BAGHDAD — After three days of long sessions and continuous
delays, the Iraqi parliament failed Wednesday to reach agreement on a new
election law, asked a little-used national political council to resolve the
impasse and adjourned until Sunday.
The speaker of the parliament, Dr. Ayad al-Samarrai, said at
a news conference that the parliament had resolved 90 percent of what he called
obstacles — including allowing Iraqis to vote directly for individual
candidates, not just party lists — but that lawmakers remained deadlocked over
how January’s scheduled parliamentary elections should be conducted in oil-rich
northern Kirkuk province.
The impasse over how Kirkuk, where Kurdish Sunni Muslims
have relocated in large numbers to reverse the late dictator Saddam Hussein’s
campaign to populate it with Sunni Arabs, should be represented in the
parliament could delay the elections, and the Obama administration’s plan to
accelerate a U.S. military withdrawal from Iraq.
A speedier withdrawal is essential to any plan to send more
than 35,000 or so additional American troops to Afghanistan.
Al-Samarrai referred the issue Wednesday to Iraq’s Political
Council for National Security, which includes Prime Minister Nouri al-Maliki, a
Shiite Muslim, and President Jalal Talabani, a Kurd, and the leaders of the
parliament’s political blocs. Al-Maliki has been visiting the U.S., so it’s
unclear how quickly the council could convene or the parliament could vote on a
compromise, if the council can negotiate one.
Ali al-Adeeb, a prominent leader in the Shiite Dawa party,
didn’t show great enthusiasm for referring the matter to the council, saying
that its leaders are already members of the parliament.
“The decision was made by the parliament presidency
board, not by the lawmakers,” he said. “Some members consider it
illegal, because the Political Council for National Security is not (a legal
entity), and its decisions are not compulsory.”
Al-Adeeb told McClatchy Newspapers in a phone call that the
Kirkuk issue is the main problem with the new law. He added that Arab and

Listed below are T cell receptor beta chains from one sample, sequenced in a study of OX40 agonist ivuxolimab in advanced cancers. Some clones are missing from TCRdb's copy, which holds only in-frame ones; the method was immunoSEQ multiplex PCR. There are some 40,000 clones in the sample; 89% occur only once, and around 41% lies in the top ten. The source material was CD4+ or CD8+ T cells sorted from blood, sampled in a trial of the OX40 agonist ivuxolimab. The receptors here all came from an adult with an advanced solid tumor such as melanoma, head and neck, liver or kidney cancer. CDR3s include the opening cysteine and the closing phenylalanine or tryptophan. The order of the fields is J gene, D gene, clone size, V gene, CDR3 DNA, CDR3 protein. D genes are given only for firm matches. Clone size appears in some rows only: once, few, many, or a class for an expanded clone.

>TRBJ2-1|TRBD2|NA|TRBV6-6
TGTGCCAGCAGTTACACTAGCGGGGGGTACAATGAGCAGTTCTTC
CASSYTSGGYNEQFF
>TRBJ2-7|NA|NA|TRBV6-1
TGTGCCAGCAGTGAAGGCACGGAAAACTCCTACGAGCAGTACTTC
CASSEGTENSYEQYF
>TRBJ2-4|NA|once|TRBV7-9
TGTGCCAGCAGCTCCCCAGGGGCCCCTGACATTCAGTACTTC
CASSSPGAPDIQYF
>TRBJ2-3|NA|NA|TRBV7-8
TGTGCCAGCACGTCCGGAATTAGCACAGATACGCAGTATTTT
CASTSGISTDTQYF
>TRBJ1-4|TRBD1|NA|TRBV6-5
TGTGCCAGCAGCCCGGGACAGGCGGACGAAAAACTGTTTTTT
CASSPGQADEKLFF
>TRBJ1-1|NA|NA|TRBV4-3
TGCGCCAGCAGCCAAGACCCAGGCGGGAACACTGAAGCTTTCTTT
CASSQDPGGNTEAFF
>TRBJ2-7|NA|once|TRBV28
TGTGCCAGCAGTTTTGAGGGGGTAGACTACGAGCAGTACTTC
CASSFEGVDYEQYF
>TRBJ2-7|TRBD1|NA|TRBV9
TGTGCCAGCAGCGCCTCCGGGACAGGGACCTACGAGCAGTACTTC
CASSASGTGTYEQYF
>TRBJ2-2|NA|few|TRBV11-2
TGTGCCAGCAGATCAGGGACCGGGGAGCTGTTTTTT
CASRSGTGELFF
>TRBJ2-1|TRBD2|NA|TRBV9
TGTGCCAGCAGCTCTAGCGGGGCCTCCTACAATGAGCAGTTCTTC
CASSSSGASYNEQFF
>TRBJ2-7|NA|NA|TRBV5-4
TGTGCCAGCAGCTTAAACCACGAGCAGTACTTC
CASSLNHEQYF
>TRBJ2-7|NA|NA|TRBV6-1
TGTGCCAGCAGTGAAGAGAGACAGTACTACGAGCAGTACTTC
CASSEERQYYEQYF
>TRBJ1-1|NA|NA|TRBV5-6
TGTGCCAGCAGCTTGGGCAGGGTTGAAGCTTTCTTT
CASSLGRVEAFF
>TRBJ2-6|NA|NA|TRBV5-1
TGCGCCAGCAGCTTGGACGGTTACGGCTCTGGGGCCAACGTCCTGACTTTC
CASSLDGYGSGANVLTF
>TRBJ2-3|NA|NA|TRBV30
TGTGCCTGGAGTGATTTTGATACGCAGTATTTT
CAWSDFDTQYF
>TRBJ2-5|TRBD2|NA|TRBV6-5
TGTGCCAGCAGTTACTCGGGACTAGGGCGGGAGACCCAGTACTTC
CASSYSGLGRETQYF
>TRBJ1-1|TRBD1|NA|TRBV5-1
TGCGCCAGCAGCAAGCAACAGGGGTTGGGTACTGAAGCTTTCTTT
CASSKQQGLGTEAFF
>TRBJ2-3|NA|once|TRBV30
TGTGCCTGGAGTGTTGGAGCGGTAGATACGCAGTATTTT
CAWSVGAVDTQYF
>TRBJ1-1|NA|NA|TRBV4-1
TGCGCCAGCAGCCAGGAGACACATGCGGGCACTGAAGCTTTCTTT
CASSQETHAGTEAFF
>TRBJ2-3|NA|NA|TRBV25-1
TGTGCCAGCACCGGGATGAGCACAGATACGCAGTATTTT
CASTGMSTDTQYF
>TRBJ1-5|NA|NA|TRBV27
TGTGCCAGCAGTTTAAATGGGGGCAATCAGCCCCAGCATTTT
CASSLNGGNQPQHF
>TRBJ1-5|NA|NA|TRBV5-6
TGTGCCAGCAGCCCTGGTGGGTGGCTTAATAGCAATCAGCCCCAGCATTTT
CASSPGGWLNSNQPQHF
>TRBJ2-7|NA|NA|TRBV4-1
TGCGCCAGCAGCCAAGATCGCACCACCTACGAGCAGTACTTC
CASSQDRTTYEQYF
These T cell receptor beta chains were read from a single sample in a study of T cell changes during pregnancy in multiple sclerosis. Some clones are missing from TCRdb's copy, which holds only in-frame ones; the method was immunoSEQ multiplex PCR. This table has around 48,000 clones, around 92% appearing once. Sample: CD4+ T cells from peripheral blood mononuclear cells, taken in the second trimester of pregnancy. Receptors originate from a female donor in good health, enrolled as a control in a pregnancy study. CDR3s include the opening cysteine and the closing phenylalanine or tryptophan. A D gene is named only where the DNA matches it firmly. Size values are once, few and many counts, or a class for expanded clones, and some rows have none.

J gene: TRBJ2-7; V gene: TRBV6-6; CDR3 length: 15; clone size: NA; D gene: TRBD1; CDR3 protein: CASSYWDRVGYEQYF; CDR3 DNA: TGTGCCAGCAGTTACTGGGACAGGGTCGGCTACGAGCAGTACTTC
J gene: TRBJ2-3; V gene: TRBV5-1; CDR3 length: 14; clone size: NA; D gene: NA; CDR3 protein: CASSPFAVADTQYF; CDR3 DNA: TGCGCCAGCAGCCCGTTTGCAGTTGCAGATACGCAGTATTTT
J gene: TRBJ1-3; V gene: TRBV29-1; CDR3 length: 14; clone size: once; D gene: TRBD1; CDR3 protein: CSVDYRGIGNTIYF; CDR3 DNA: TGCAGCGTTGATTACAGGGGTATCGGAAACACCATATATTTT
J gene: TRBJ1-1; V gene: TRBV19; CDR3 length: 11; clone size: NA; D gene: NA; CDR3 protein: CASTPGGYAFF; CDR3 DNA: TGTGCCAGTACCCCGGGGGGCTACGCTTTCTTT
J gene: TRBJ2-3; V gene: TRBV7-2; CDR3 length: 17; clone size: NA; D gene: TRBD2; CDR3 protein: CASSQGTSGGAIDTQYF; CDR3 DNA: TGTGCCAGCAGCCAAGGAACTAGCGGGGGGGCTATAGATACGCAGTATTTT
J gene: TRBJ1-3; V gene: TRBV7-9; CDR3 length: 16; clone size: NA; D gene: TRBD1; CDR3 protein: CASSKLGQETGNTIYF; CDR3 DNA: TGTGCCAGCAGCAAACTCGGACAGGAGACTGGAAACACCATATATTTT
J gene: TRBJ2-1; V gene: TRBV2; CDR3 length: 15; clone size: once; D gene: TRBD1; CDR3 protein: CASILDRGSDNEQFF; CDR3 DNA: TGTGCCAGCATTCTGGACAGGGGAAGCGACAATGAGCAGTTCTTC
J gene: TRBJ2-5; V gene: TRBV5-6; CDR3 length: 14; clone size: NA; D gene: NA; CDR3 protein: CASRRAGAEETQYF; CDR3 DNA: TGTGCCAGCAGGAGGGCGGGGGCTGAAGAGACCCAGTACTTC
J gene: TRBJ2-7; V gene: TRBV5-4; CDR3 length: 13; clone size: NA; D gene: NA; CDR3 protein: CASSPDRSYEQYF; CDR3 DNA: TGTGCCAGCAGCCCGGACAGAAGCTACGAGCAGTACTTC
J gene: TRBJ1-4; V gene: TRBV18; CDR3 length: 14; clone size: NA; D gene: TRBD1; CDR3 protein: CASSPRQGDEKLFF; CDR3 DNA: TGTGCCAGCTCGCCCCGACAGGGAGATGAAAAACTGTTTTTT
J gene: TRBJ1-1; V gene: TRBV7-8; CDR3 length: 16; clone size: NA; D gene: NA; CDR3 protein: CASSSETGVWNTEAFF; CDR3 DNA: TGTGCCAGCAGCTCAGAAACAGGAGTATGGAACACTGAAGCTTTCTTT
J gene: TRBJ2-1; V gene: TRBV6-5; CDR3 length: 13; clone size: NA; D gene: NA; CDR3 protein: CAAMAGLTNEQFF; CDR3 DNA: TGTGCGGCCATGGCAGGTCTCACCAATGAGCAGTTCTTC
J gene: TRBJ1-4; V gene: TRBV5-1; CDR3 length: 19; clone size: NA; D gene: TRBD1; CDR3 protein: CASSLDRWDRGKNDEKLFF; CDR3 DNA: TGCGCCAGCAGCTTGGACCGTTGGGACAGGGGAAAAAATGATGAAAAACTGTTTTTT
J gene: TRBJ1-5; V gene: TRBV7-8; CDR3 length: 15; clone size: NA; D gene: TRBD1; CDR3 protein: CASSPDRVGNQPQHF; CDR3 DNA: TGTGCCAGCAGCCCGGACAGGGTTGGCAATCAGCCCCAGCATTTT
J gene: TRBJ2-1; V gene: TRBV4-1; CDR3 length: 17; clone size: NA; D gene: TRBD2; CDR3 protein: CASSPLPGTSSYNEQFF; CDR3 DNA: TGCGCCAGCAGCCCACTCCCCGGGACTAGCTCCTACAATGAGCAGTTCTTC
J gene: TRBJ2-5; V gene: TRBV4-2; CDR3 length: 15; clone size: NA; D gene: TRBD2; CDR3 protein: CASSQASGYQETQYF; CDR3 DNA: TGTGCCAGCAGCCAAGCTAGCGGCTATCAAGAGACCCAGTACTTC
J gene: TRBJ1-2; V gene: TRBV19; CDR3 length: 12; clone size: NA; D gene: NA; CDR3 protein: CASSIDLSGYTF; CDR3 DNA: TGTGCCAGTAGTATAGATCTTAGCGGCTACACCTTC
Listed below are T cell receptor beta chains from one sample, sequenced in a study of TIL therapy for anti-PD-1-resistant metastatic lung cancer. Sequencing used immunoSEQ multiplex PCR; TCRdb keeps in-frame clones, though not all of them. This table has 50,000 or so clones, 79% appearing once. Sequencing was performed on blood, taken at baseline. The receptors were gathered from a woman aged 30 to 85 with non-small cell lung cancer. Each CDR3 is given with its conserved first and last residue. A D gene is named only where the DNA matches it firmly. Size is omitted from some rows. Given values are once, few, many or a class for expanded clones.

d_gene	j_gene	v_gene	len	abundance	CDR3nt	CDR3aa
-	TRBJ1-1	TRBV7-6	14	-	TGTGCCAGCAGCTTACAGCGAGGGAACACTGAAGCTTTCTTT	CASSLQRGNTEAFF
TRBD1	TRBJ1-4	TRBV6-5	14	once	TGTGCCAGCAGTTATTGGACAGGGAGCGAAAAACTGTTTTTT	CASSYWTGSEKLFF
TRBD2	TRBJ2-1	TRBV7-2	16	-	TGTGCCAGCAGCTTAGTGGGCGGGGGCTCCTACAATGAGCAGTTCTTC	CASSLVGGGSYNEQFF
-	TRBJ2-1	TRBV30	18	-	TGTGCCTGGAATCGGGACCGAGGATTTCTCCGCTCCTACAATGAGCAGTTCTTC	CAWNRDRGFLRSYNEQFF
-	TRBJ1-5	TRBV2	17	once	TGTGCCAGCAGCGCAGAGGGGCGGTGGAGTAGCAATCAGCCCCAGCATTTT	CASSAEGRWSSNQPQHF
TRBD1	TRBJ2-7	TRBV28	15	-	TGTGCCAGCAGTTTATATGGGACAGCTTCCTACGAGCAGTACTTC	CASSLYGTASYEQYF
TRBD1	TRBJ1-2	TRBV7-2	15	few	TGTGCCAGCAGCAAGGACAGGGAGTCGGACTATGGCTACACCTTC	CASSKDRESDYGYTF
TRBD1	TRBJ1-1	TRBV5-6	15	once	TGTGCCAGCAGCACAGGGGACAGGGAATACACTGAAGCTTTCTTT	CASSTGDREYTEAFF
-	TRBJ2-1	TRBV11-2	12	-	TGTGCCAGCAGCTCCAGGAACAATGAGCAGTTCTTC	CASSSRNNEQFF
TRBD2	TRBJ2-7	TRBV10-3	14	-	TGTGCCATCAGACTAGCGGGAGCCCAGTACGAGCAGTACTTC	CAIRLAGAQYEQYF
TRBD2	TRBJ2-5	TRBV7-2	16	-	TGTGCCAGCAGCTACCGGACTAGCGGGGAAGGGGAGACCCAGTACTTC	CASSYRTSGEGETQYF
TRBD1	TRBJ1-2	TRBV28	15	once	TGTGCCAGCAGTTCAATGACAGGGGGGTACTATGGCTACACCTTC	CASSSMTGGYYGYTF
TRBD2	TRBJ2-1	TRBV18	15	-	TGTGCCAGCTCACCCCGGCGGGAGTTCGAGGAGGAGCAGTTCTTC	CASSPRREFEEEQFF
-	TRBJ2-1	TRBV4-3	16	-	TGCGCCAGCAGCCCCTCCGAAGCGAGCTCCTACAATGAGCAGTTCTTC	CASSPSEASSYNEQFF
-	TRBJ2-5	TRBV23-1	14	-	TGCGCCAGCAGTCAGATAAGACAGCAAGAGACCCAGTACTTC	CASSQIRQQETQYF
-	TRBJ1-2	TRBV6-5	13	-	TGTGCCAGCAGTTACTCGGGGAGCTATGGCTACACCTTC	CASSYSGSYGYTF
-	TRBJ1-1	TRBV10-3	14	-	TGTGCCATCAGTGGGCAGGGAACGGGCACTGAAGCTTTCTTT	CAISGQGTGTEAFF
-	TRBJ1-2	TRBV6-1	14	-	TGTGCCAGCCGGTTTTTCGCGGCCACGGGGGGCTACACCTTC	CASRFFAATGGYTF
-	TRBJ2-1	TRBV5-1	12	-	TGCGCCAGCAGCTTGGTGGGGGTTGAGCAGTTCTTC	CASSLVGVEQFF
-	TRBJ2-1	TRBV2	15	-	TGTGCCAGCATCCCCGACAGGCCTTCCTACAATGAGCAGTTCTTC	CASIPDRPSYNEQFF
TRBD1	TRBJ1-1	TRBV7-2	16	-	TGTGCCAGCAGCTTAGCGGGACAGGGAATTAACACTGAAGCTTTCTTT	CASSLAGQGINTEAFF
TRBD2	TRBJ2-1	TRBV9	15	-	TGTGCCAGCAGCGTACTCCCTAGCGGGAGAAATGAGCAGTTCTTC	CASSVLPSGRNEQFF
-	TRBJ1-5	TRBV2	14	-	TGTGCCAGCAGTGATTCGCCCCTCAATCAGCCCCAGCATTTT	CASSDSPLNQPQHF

Turkomen want to use 2004 voter records, because those after the 2005 election
reflect a large increase in the province’s Kurdish population. The Kurdish bloc
in the parliament, however, wants the province’s representation to reflect that
increase, which Kurds argue merely reverses Saddam’s “Arabization”
Hashim al-Ta’i, a member of Tawafuq, the main Sunni bloc in
the parliament, said he thought that sending the issue to the political council
was a good step because the political blocs couldn’t find a solution.
“Sending the law to the political council will save
time in discussing the disputed point and the parliament still have the right
to approve or disapprove the decision of the council,” he said.
Fawzi Akram, a lawmaker from the Shiite bloc led by radical
cleric Muqtada al-Sadr, accused the Kurds of trying to delay approval of the
“Kirkuk is the first and the last point of
disagreement,” he said. “The Sadrist bloc, the Turkomen and Tawafuq
bloc presented many suggestions to solve the Kirkuk issue, but they were all
rejected by the Kurds.”
Arab and Turkomen lawmakers want to treat Kirkuk differently
from other provinces in the coming election, but Kurdish lawmakers want its
representation to reflect its current ethnic makeup, as in other provinces.
“If we want to check the voters’ records in Kirkuk and
the changes that have happened to it, we should also talk about the records in
Mosul, Salahuddin, Diyala and even Baghdad,” said Abdul Khaliq Zangana, a
lawmaker from the Kurdish coalition.
Zangana called referring the election law to the political
council an indication “of lack of responsibility in the parliament.”